Battle of Bautzen, 20-21 May 1813

Lützen to Bautzen
Build-up to Battle
19 May
The Battlefield
The Armies
Day One - 20 May
Day Two - 21 May

The battle of Bautzen (20-21 May 1813) was the second major battle of the Spring Campaign of 1813, and saw Napoleon come close to winning the decisive victory he needed to knock at least one of his opponents out of the war (War of Liberation).

In the aftermath of the Russian campaign of 1812 the Russians slowly advanced into Poland and Germany. Prussia abandoned its enforced alliance with Napoleon and declared war on France, and by April a combined Prussian and Russian army had reached Leipzig, in western Saxony. By this point Napoleon had raised a new army, and on 2 May 1813 the Allied were defeated at Lützen, south of Leipzig.

Lützen to Bautzen

Although the battle of Lützen ended as a French victory, it had been a costly one, with the French losing more men than the Allies, and no significant pursuit at the end of the day. When Tsar Alexander and King Frederick William III of Prussia left the battlefield they had no intention of retreating, but news then arrived that Leipzig was in French hands. This meant that their route east back towards Dresden was in danger, and forced them to order a retreat back to the east bank of the Elbe. 

The Allies retreated in three columns. The Russians headed for Dresden, going via Frohburg and Rochlitz. The Prussians and Wintzingerode's cavalry headed for Meissen (north-west of Dresden) via Borna and Colditz. Milorodovich and Prince Eugène of Wurtemberg were to cover the retreat. Kleist made up the third column, heading for a bridge of boats at Mühlberg, further to the north west of Meissen. Milorodovich proved to be a very adept rearguard commander, repeated forming his troops up to offer battle, waiting until the French had done the same, and then continuing his retreat.  

Portrait of Marshal Michel Ney (1769-1815)
Portrait of
Marshal Michel Ney
(1769-1815)

Napoleon issued the first orders for the pursuit at 3am on 3 May. Ney's corps was given a rest, but the rest of the army was ordered to push east across the Elster. 3 May saw the exhausted French make very little progress. By the end of the day the Allies were at Borna and Frohburg, 10-12 miles south/ south-east of Leipzig, with the leading French units up to five miles to their west.

On 4 May Napoleon split his army in two. He kept the larger part, 120,000 strong at this point, which he ordered to pursue the Allies east towards Dresden and the Elbe crossings. Ney was given a secondary force, made up of the survivors from his III Corps, VII Corps (Durutte's division and hopefully the Saxons once they had been forced back onto the French side), Victor's Provisional II Corps and Sebastiani's provisional corps (2nd Cavalry Corps and Puthod's Division). This would give him 64,000 men, but only once the Saxons had joined. His first task was to head north-east towards the Elbe, where he would lift the Allied siege of Wittenberg and take possession of the fortified river crossing at Torgau (then held by a neutral Saxon garrison that was refusing to let either side in). If the Allies defended the line of the Elbe at Dresden, Ney would be able to threaten their right flank and force them to retreat. If not, he could threaten Berlin, as his position would be about equally distant from the two cities.

By the end of the day the French had reached Frohburg, Lausick and Stockheim, placing then roughly fifteen miles south-east of Leipzig. The column at Stockheim (Lauriston) had been ordered to move north towards Wurzen after Kleist's column was spotted, heading for the same place and its strength overestimated. His task was to help Ney if this column was also heading for Torgau.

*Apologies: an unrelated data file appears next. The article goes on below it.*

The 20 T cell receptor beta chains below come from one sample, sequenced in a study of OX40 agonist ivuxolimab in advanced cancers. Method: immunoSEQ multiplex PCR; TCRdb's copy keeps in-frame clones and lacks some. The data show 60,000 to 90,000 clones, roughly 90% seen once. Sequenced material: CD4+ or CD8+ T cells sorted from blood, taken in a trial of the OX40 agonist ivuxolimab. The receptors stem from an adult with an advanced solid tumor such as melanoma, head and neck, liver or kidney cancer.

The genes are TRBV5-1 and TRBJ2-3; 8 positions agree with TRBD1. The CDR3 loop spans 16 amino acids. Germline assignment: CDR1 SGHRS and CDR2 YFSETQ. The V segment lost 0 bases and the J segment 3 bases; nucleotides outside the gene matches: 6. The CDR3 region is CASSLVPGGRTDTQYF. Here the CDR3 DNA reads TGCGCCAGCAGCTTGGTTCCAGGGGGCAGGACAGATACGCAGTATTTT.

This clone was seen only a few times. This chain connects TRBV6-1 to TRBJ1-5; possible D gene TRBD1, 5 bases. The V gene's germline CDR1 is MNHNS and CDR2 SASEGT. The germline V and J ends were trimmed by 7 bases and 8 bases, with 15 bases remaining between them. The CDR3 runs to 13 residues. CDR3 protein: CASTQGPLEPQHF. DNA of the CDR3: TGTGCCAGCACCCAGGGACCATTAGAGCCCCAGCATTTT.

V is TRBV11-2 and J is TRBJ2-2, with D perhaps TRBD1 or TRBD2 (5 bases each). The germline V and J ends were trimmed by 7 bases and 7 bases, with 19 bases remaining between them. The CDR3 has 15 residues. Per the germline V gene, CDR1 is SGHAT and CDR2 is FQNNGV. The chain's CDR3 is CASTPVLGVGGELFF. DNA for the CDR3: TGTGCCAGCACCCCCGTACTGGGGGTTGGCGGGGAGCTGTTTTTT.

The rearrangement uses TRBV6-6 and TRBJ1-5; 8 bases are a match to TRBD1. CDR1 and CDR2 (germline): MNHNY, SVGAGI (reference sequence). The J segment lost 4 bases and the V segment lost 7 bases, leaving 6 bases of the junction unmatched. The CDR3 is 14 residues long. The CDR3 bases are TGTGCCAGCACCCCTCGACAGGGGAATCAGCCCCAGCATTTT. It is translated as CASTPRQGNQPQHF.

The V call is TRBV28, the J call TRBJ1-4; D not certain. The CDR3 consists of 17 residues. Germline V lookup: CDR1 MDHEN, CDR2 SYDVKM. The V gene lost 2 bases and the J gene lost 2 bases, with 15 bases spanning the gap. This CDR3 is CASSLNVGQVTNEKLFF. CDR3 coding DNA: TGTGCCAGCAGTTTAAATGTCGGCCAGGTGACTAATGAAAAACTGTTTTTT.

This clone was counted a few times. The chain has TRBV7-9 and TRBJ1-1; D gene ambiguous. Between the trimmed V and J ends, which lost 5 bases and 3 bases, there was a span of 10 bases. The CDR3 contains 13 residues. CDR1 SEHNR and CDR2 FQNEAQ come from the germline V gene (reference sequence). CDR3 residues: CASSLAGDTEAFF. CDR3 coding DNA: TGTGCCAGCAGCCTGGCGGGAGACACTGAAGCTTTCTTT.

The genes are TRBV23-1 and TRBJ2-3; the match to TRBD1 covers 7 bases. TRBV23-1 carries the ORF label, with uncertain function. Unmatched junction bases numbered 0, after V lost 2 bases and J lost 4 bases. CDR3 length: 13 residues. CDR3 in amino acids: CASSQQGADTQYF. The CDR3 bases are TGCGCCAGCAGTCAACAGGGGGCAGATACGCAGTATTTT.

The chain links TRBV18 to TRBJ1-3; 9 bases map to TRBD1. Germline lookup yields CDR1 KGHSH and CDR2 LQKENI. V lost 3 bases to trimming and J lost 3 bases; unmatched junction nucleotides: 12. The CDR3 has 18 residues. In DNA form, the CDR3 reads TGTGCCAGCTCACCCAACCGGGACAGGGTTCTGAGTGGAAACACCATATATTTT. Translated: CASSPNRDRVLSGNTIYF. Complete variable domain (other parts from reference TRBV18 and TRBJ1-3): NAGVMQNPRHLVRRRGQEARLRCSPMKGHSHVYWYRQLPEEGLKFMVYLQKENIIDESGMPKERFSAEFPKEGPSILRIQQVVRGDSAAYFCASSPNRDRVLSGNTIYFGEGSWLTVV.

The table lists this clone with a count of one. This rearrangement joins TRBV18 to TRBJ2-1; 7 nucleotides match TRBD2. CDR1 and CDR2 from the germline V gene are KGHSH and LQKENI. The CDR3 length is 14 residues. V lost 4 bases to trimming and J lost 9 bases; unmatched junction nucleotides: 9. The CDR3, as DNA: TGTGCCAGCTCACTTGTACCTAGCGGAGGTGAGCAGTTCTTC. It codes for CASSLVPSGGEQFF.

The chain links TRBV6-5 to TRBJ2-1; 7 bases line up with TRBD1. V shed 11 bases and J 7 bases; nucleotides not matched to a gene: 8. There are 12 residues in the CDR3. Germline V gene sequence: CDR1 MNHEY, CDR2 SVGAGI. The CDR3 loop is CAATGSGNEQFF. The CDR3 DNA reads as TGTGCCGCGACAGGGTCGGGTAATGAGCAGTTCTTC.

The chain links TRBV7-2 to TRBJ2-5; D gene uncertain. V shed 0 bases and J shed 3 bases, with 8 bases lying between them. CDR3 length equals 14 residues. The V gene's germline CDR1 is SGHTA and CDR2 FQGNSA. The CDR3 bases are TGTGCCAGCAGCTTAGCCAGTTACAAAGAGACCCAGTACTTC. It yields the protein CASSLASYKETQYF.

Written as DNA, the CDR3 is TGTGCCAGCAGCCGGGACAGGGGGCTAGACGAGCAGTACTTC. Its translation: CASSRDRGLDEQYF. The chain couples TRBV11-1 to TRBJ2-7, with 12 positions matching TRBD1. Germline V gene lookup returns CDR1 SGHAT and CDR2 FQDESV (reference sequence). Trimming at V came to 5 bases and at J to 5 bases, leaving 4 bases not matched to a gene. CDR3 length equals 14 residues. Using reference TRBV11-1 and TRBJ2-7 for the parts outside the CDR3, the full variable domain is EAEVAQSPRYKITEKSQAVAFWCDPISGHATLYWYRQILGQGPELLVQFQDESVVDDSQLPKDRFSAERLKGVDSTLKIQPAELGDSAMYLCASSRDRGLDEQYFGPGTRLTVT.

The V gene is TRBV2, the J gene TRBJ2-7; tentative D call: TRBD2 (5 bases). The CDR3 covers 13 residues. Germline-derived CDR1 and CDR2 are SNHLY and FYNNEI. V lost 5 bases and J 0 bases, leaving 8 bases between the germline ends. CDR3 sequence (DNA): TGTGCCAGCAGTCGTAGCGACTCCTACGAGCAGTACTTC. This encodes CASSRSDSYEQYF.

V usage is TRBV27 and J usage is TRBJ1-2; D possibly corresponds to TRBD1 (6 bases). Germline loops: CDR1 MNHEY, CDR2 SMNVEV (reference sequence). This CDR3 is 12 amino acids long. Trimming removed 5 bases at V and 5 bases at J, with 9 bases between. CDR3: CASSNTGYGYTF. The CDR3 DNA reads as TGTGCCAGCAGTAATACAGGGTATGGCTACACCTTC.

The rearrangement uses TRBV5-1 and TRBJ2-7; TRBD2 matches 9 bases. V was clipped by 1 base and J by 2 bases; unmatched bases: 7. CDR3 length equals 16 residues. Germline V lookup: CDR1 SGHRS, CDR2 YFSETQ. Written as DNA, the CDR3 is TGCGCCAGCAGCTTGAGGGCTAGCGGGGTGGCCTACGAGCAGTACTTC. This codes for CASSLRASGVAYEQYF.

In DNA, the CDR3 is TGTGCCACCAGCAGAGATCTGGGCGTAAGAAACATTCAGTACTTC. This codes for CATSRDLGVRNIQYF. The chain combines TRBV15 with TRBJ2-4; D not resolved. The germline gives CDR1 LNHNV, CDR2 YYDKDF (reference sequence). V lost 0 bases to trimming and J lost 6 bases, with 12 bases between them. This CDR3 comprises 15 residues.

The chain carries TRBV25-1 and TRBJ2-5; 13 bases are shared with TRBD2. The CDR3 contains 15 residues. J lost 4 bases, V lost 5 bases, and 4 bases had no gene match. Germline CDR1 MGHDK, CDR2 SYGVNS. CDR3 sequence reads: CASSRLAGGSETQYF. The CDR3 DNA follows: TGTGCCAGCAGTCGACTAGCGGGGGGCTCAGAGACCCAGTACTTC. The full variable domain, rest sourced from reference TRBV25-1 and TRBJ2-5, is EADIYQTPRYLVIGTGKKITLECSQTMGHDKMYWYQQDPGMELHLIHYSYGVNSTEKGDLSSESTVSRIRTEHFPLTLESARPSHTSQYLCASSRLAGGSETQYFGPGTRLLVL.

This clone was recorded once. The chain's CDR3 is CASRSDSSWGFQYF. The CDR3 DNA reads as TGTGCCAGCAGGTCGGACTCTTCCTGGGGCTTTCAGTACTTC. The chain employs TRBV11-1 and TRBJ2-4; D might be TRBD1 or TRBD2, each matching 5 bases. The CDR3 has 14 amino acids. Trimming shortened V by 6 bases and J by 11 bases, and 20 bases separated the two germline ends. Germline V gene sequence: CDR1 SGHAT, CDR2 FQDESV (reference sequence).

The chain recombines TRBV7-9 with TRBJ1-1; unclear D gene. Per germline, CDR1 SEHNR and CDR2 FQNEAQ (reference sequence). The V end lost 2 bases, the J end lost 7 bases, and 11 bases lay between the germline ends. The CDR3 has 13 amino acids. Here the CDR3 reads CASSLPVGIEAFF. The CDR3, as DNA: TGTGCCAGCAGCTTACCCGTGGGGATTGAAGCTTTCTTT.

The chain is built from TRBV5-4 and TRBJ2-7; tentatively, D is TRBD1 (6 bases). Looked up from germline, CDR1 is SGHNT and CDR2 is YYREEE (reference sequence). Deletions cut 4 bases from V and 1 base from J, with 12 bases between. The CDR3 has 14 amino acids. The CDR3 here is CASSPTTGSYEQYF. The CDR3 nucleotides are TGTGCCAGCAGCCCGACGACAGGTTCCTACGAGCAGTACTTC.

The first significant rearguard action of the pursuit took place on 5 May, when Prince Eugène found Steinmetz's brigade preparing to defend the passage of the Mulde at Colditz, six miles to the east of Lausick. Eugène attacked, and Steinmetz was forced to retreat. Milorodovich, who was crossing the Mulde further south, rushed reinforcements to him, and they were able to make a stand at Hartha, just to the west of the Zschopau River. When Eugène caught up, the Allies were able to deploy and delay him, before retreating across the river. Eugène ended the day at Hartha. He reported having sighted a strong Prussian force on his left, sometimes said to have been Kleist heading east from Wurzen towards the Elbe, although this force will have been some way to Eugène's north, and on the opposite side of the Mulde. Napoleon was not impressed with Eugène's performance at Colditz, and suggested that he should have been able to take several thousand prisoners. However this rearguard action and other reports did confirm that both the Prussians and Russians were heading for Dresden, so Lauriston was ordered to abandon his march towards Wurzen and instead head directly for Dresden.

Ney also began to move on 5 May, sending two divisions from III Corps to lift the siege of Wittenberg, and taking the rest of his army towards Torgau.

Although Napoleon now knew the immediate destination of the allies, on 6 May he still believed it was possible that they would split up after crossing the Elbe, with the Russians retreating east and the Prussians moving north to protect Berlin. If this happened he planned to leave a small force to watch the Russians and lead the bulk of his army north to join Ney and defeat the Prussians. 

The Allies crossed the Elbe as planned on 7 May, with Kleist in the north at Mühlberg, the Prussians in the centre at Meissen and the Russians in the south at Dresden. On the same day Ney's leading division reached Torgau, but it was refused entry to the fortified city by the Saxon commander Thielmann, who was following the King of Saxony's orders to stay neutral.

Portrait of Marshal Louis-Nicolas Davout, 1770-1823
Portrait of
Marshal Louis-Nicolas
Davout, 1770-1823